BCRA Governor suggested the revised inflation targets leave room for lower rates; thus a rate cut seems very likely.
The central bank will announce the monetary policy rate today. The central bank left the monetary policy rate unchanged at 28.75% in December. Surprisingly, two days after the second December monetary policy meeting, the government announced together with Central Bank’s Governor higher inflation targets for 2018 (15% without tolerance range vs. 10±2%, previously) and 2019 (10% without tolerance range vs. 5±1.5%). In the press conference announcing the target changes, Governor Sturzenegger suggested the new targets leave room for lower interest rates. Consequently, a rate cut seems very likely. We expect a 150-bp rate reduction to 27.25%. However, we note that it will be difficult to ease monetary policy afterwards as data on inflation and inflation expectations will likely be unfavorable, amid the key wage bargaining season.
For the second consecutive month, inflation failed to meaningfully surprise the market and ended the year broadly consistent with the central bank’s baseline scenario. Consumer prices gained 0.15% from November to December, broadly in line with the Bloomberg market consensus and our 0.2% call. As a result, annual inflation ticked up from 1.9% in November to 2.3% (2.7% in 2016), aided by a low base of comparison. Non-tradable inflation continues to moderate and is now at the 3.0% target (3.1% in December and 4.0% in 2016). Meanwhile, for the third consecutive month, tradable inflation is less of a drag at 1.9% (1.0% in November), but is in line with the 2016 recording. Core inflation (excluding food and energy prices) remains broadly stable and at low levels (1.9%). Our expectation is that core inflation will stay near the lower bound of the 2-4% target range throughout 2018.
The recent strengthening of the Chilean Peso and an only gradual recovery of activity mean inflation will likely remain subdued most of the year. After hovering below 2% for most of 1H18, we see inflation ending the year within the target range, close to 2.5%. In this context of low inflation, we anticipate the central bank will remain vigilant of the recent strengthening of the CLP and how that filters into headline inflation. As some measures of inflation expectations have persistently hovered below the 3% target, further signs of de-anchoring could lead to additional easing. ** Full story here.
In December, the trade balance recorded a USD 1.1 billion surplus, in line with our forecast, while above the Bloomberg market expectation of USD 875 million. So in 2017, Chile recorded a USD 6.9 billion trade surplus (USD 5.3 billion in 2016), the highest annual trade surplus since 2011 (USD 10.8 billion). Our seasonally adjusted series shows that, at the margin, the trade balance surplus dipped to USD 9.6 billion (annualized) in the final quarter of the year (USD 12.8 billion in 3Q17), partly due to a widening of the energy deficit.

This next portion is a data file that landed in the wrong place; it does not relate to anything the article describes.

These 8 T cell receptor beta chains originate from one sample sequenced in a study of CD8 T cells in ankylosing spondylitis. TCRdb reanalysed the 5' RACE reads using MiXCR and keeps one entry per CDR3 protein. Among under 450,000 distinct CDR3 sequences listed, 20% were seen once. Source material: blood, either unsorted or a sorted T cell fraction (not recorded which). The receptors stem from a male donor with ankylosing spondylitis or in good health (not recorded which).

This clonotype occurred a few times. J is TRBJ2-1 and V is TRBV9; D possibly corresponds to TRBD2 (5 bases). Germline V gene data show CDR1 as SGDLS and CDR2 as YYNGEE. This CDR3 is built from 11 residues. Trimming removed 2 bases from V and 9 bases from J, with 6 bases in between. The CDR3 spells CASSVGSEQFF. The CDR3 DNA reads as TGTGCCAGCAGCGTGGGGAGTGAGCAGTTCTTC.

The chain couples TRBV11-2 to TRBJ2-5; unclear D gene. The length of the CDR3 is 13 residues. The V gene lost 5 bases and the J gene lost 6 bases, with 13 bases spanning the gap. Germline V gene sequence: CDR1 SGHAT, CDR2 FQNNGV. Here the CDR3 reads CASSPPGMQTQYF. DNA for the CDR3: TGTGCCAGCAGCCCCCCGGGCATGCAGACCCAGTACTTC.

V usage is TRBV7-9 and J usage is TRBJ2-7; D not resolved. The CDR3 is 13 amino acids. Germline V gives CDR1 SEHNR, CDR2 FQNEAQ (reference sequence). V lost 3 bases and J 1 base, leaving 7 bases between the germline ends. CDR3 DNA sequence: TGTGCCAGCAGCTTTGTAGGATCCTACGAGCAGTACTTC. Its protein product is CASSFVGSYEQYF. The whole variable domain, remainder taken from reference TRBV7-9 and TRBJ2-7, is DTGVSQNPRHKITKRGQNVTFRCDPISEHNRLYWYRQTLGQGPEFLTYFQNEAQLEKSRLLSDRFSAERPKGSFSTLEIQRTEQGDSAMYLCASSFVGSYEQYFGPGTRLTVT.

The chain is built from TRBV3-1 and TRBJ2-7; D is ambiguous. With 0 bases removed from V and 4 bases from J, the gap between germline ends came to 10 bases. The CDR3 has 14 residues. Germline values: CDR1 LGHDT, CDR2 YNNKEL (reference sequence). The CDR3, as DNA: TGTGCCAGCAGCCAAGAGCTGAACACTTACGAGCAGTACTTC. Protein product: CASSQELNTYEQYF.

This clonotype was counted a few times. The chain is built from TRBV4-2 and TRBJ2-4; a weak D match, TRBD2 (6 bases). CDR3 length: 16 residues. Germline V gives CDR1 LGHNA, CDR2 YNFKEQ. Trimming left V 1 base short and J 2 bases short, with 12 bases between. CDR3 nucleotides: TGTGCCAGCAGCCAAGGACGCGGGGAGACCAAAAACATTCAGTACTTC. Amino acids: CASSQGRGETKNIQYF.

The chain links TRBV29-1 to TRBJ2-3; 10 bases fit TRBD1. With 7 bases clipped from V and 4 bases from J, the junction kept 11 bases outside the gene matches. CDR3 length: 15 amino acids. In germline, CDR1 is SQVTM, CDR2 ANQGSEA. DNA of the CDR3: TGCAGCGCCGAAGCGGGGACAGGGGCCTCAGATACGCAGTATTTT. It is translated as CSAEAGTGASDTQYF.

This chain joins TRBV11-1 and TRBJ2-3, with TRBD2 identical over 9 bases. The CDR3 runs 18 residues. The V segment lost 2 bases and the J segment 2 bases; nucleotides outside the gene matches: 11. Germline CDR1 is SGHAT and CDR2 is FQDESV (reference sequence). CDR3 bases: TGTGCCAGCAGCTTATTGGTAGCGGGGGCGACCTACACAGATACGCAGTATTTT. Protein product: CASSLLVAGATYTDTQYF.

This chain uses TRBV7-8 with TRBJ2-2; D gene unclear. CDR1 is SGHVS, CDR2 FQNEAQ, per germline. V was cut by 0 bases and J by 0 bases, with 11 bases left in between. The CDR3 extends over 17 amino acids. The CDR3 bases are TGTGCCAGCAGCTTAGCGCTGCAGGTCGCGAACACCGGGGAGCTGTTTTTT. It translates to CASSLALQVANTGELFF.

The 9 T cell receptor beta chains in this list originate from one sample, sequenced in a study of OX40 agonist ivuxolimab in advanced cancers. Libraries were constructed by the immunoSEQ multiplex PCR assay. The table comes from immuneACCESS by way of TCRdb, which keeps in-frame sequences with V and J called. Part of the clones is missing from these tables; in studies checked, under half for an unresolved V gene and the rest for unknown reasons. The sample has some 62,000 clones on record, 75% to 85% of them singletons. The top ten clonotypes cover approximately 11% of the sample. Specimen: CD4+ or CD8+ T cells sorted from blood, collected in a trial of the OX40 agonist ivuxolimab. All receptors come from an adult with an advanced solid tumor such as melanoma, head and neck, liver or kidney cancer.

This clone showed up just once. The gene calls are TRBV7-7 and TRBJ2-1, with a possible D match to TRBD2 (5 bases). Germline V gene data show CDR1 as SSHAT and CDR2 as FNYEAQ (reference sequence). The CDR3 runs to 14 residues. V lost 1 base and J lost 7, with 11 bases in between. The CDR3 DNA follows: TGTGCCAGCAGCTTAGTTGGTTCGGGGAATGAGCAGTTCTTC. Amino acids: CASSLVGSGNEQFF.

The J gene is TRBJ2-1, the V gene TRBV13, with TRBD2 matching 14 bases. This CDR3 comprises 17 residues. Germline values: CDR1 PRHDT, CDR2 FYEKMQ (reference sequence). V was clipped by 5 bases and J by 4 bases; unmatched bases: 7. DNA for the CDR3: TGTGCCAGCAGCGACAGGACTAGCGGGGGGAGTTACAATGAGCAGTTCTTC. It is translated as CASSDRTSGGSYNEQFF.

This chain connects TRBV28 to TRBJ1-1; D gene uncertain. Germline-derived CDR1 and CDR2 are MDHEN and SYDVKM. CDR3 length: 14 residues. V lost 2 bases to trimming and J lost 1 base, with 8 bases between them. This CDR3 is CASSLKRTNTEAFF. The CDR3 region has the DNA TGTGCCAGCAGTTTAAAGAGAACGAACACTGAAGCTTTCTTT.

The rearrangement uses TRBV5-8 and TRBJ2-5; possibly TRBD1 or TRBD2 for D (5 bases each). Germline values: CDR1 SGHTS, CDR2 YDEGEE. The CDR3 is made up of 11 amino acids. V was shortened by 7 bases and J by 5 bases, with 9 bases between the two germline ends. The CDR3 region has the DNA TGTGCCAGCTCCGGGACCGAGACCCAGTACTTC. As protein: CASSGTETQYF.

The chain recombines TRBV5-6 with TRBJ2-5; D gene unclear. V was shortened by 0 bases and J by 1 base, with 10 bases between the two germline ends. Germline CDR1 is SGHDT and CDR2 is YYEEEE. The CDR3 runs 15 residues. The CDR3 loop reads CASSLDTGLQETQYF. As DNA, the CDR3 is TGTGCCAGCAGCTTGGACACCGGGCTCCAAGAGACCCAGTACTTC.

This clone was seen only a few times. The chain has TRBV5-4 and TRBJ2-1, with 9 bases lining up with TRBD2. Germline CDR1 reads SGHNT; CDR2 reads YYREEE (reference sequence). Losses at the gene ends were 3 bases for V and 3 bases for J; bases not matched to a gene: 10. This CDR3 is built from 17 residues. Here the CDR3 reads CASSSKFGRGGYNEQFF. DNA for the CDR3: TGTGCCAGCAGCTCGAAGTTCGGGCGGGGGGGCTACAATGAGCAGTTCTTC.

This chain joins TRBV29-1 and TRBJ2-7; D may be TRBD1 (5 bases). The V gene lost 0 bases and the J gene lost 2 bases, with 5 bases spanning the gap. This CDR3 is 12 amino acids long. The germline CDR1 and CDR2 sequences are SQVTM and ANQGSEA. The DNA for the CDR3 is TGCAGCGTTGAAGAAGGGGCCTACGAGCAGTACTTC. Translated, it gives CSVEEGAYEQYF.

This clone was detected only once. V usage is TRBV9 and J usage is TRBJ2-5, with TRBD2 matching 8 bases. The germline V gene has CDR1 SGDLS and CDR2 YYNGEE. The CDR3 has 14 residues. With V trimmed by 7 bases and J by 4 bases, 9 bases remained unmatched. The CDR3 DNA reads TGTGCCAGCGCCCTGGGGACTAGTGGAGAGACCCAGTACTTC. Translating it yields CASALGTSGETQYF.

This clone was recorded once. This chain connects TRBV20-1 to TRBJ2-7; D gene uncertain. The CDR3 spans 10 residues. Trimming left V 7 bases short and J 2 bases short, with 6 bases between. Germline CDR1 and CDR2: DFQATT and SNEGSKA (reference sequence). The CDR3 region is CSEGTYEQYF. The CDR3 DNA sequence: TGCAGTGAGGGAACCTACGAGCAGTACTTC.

Annual mining exports growth remains robust while it has moderated at the margin as output consolidates. Agriculture exports in 4Q17 dropped 24.5% year over year, down from +17.9% in 3Q17, while mining exports stayed elevated at 26.7% (26.6% in 3Q17). Industrial exports grew 6.8% in the quarter (10.4% in 3Q17). At the margin, exports growth decelerated to 3.4% qoq/saar, from 55.6% in 3Q17 as mining export growth normalizes following the recovery from the 1H17 production strike. In all, the latest trade figures highlight Chile’s limited external vulnerabilities. With copper prices set to remain elevated for most of 2018, we expect the current account deficit to stay at low levels, close to the 1.5% estimated for 2017.
** Full story here.
According to the central bank’s Focus survey, IPCA inflation expectations remained virtually flat at 2.79% (+1bp) for 2017 and at 3.95% (-1bp) for 2018. Meanwhile, the median of inflation projections for 2019 remained at 4.25%. Year-end Selic expectations remained unchanged at 6.75% for 2018 and declined to 8.13% (from 8.25%) for 2019. GDP growth projections also barely changed: median growth expectations for 2017 increased 1bp to 1.01% and for 2018 declined 1bp to 2.69%, while it remained at 2.8% for 2019.
November’s retail sales will come through today at 9:00 AM (SP time). We expect a 0.7% mom/sa (consensus: 0.2%) increase in core retail sales and a 2.3% (consensus: 0.3%) growth in the broad segment (which includes vehicle sales and construction material), driven by the “Black Friday” sales.
The statistics institute (INEGI) will announce December’s CPI today at noon (SP time). We expect a 0.55% month-over-month variation (mkt: 0.57%), driven by non-core food, energy prices (LPG and gasoline), and air transport fares (pressured by the seasonality of end-of-year holidays, higher fuel prices, and a weaker Peso). The 10% minimum wage hike, which entered into force in December, could also exert upward pressure.